One of the great jazz novels of any era, A Drop of Patience tells the story of a blind horn player’s journey through the themes of race, blindness, and music.

At the age of five, Ludlow Washington is given up by his parents to a brutal white-run state institution for blind African American children, where everyone is taught music—the only trade by which they are expected to make a living. Ludlow is a prodigy on the horn and at fifteen is “purchased” out of the Home by a bandleader in the fictive Southern town of New Marsails. By eighteen, he is married with a baby daughter, but as his reputation spreads, he seeks to grow musically, leaving his budding family for a once-in-a-lifetime opportunity in New York City. Navigating the worlds of music and race and women, Ludlow’s career follows an arc towards collapse, a nervous breakdown, recovery, a long-delayed public recognition, only for him to finally abandon the spotlight and return to his roots and find solace in the black church.     

A Drop of Patience is a brilliant portrayal of a jazz musician. It stands apart as an exemplary parable of African American history, of racial politics, and of musical creative genius.
 
A Drop of Patience is a moving, painful, and stinging experience.” —The New York Times Book Review

“William Melvin Kelley . . . brought a fresh, experimental voice to black fiction in novels and stories that used recurring characters to explore race relations and racial identity in the United States.” —William Grimes, The New York Times

“[A] stylistic triumph . . . considerably more than a story about jazz, Negroes, and the fringe of society. On any level, this is quite an achievement.” —Library Journal
WILLIAM MELVIN KELLEY was born in New York City in 1937 and attended the Fieldston School and Harvard. The author of four novels and a short story collection, he was a writer in residence at the State University of New York at Geneseo and taught at The New School and Sarah Lawrence College. He was awarded the Anisfield-Wolf Book Award for lifetime achievement and the Dana Reed Prize for creative writing. He died in 2017. View titles by William Melvin Kelley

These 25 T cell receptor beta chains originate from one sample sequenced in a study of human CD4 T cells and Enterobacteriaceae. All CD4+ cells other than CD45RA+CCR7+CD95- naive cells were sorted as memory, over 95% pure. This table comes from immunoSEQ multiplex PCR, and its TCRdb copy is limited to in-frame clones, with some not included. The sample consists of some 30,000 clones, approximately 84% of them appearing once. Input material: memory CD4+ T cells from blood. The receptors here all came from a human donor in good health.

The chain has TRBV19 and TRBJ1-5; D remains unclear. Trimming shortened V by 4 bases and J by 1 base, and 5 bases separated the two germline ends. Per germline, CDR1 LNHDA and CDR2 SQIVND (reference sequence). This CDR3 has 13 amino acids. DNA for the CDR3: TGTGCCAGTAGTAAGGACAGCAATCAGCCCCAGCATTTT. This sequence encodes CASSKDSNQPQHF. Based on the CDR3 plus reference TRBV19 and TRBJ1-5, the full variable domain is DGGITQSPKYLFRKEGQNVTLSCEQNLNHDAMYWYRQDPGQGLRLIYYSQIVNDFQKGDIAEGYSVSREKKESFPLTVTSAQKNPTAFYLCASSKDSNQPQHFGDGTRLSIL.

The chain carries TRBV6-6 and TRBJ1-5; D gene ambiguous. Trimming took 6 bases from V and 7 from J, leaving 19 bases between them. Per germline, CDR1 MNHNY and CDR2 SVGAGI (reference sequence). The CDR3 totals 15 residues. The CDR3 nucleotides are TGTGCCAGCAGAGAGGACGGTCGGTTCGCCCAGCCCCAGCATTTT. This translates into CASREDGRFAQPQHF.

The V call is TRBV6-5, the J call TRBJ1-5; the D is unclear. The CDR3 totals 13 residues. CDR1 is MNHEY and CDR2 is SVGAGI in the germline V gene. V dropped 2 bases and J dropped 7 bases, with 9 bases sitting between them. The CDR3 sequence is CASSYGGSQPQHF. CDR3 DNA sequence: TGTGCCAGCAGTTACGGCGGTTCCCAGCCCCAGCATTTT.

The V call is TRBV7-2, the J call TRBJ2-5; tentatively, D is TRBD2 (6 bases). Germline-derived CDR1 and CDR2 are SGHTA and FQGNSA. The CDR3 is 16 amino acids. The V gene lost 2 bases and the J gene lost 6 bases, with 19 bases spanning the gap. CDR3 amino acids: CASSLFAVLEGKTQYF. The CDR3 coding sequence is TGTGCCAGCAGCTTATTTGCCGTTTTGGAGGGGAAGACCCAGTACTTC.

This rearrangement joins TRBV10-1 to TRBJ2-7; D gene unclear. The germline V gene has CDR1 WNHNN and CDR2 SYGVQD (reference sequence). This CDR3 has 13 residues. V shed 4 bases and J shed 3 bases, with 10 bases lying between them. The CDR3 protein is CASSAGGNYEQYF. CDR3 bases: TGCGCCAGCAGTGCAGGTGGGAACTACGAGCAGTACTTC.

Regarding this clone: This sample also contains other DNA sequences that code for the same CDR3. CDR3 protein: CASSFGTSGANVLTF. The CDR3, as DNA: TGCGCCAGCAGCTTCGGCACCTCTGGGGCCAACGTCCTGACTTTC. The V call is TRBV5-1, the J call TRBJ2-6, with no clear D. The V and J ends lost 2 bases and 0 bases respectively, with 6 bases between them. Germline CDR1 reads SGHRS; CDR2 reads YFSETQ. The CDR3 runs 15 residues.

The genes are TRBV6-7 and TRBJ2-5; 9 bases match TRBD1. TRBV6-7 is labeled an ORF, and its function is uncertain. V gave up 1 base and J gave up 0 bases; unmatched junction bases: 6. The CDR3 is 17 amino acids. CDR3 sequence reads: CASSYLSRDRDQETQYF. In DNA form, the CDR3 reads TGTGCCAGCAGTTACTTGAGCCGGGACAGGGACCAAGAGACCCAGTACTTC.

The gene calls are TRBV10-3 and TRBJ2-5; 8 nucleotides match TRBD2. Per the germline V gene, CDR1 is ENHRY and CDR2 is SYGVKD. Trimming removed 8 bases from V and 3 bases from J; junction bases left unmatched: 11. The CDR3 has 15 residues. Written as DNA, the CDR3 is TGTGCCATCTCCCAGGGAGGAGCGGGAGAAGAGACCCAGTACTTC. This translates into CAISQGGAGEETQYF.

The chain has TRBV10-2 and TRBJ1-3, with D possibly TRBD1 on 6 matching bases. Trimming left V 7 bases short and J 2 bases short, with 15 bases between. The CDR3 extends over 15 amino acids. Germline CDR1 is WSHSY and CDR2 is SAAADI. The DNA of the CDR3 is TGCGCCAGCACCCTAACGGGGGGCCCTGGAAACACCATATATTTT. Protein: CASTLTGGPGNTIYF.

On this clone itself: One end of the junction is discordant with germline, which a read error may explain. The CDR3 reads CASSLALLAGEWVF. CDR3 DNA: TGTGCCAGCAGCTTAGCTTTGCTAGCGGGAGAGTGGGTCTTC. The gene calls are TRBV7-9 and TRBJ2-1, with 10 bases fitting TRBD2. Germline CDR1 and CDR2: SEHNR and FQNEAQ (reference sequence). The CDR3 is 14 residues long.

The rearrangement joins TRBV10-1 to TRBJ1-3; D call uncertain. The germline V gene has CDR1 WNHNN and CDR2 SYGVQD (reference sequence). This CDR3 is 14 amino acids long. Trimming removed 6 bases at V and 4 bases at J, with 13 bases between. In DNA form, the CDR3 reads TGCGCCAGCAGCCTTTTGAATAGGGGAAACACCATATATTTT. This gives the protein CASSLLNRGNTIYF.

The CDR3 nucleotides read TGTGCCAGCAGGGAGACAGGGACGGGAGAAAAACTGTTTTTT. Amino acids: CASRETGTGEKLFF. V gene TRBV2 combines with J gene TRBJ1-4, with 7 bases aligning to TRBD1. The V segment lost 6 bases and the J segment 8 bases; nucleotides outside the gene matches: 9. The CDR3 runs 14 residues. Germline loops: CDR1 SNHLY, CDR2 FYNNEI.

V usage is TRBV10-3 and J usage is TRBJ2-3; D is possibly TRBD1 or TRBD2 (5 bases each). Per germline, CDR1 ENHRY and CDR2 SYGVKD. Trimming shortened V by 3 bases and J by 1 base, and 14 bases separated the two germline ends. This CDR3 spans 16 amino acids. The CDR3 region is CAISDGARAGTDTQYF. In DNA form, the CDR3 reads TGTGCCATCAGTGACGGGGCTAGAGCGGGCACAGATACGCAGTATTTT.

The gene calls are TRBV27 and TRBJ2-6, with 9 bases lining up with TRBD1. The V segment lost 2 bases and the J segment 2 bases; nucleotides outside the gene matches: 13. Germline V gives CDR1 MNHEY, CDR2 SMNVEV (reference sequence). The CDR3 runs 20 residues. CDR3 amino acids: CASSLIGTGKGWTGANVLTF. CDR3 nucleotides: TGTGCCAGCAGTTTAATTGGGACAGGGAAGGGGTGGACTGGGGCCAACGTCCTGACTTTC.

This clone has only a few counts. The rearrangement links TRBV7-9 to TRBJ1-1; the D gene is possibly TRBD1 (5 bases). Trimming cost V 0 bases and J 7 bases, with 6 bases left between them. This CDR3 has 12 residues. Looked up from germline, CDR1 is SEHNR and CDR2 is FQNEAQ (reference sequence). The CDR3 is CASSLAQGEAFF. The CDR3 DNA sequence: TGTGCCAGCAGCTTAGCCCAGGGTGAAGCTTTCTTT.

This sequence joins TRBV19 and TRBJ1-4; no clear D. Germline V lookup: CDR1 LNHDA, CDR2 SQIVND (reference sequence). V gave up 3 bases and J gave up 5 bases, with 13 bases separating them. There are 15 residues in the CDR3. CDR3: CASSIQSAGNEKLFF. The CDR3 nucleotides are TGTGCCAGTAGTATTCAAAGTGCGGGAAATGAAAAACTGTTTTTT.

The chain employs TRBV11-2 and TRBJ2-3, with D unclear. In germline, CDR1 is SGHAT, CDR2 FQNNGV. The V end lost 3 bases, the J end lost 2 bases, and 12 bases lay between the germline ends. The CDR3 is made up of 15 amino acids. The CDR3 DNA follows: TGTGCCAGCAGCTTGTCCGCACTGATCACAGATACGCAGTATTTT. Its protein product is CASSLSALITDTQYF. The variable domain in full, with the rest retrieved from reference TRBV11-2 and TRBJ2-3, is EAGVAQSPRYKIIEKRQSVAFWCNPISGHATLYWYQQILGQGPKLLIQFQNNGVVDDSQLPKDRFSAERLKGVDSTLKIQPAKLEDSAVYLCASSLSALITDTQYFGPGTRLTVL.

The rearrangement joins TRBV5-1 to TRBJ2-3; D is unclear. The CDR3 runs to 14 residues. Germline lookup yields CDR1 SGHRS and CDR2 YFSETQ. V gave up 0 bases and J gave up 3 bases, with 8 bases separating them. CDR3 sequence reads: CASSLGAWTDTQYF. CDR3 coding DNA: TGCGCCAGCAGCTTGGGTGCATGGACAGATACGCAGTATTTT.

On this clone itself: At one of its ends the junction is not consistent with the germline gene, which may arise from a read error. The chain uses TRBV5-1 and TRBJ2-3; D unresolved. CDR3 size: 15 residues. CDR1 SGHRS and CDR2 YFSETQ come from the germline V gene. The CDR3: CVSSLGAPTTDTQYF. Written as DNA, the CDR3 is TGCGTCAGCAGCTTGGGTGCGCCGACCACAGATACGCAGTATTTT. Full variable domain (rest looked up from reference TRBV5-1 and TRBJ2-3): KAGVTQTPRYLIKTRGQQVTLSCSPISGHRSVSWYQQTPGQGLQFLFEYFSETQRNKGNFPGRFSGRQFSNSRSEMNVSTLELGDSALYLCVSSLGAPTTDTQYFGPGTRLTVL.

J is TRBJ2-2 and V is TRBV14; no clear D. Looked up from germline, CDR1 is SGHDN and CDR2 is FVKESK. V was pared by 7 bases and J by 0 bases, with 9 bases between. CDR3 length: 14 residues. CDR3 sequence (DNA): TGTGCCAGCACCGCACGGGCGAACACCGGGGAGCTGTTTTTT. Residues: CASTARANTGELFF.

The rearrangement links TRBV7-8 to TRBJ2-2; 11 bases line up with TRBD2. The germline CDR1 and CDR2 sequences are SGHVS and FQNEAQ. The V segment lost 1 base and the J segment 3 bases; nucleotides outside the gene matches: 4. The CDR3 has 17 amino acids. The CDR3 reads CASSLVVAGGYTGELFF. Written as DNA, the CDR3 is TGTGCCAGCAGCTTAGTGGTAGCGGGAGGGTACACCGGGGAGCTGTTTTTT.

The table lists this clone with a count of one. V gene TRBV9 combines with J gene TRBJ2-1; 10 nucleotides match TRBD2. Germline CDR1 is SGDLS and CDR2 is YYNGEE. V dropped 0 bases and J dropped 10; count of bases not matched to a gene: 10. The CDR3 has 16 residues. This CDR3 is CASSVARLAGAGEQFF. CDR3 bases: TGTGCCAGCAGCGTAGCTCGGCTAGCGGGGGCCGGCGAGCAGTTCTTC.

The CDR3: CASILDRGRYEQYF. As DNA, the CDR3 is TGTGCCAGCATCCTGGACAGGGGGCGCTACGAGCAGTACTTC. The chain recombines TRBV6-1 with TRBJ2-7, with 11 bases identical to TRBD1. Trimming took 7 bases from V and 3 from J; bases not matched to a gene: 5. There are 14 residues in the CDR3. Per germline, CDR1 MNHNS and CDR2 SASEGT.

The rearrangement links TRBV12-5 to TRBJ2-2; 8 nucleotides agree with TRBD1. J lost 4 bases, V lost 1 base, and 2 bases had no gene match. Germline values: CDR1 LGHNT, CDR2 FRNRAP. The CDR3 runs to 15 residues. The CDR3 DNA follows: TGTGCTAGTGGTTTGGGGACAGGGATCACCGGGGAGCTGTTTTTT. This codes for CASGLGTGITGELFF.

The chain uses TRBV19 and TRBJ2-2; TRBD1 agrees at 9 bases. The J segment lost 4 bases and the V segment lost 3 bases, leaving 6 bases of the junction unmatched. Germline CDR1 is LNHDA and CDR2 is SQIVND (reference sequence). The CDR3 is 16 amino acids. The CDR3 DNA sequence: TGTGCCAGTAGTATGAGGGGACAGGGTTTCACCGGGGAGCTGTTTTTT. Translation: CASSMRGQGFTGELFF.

About

One of the great jazz novels of any era, A Drop of Patience tells the story of a blind horn player’s journey through the themes of race, blindness, and music.

At the age of five, Ludlow Washington is given up by his parents to a brutal white-run state institution for blind African American children, where everyone is taught music—the only trade by which they are expected to make a living. Ludlow is a prodigy on the horn and at fifteen is “purchased” out of the Home by a bandleader in the fictive Southern town of New Marsails. By eighteen, he is married with a baby daughter, but as his reputation spreads, he seeks to grow musically, leaving his budding family for a once-in-a-lifetime opportunity in New York City. Navigating the worlds of music and race and women, Ludlow’s career follows an arc towards collapse, a nervous breakdown, recovery, a long-delayed public recognition, only for him to finally abandon the spotlight and return to his roots and find solace in the black church.     

A Drop of Patience is a brilliant portrayal of a jazz musician. It stands apart as an exemplary parable of African American history, of racial politics, and of musical creative genius.
 
A Drop of Patience is a moving, painful, and stinging experience.” —The New York Times Book Review

“William Melvin Kelley . . . brought a fresh, experimental voice to black fiction in novels and stories that used recurring characters to explore race relations and racial identity in the United States.” —William Grimes, The New York Times

“[A] stylistic triumph . . . considerably more than a story about jazz, Negroes, and the fringe of society. On any level, this is quite an achievement.” —Library Journal

Author

WILLIAM MELVIN KELLEY was born in New York City in 1937 and attended the Fieldston School and Harvard. The author of four novels and a short story collection, he was a writer in residence at the State University of New York at Geneseo and taught at The New School and Sarah Lawrence College. He was awarded the Anisfield-Wolf Book Award for lifetime achievement and the Dana Reed Prize for creative writing. He died in 2017. View titles by William Melvin Kelley

Books for Black History Month

Join Penguin Random House Education in celebrating the contributions of Black authors, creators, and educators. In honor of Black History Month in February, we are highlighting stories about the history of Black America, the experiences of Black women, celebrations of Black music, and essential books by Black writers. Find more books from Penguin Random House:

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Reading A DROP OF PATIENCE Through a Blind-Culture Lens

Written by By M. Leona Godin, author of There Plant Eyes: A Personal and Cultural History of Blindness In William Melvin Kelley’s A Drop of Patience, we follow the life of a young Black musician named Ludlow Washington, who is placed in a school for the blind when he is five and remains there until

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Remembering William Melvin Kelley, author of A DIFFERENT DRUMMER

Associate Professor of English at Vanderbilt University Anthony Reed remembers William Melvin Kelley.   William Melvin Kelley is often described as a “lost” or “forgotten” author. Those who needed to know about him have always had a way of finding him. As a young writer, interested in fiction and poetry, I knew a lot about

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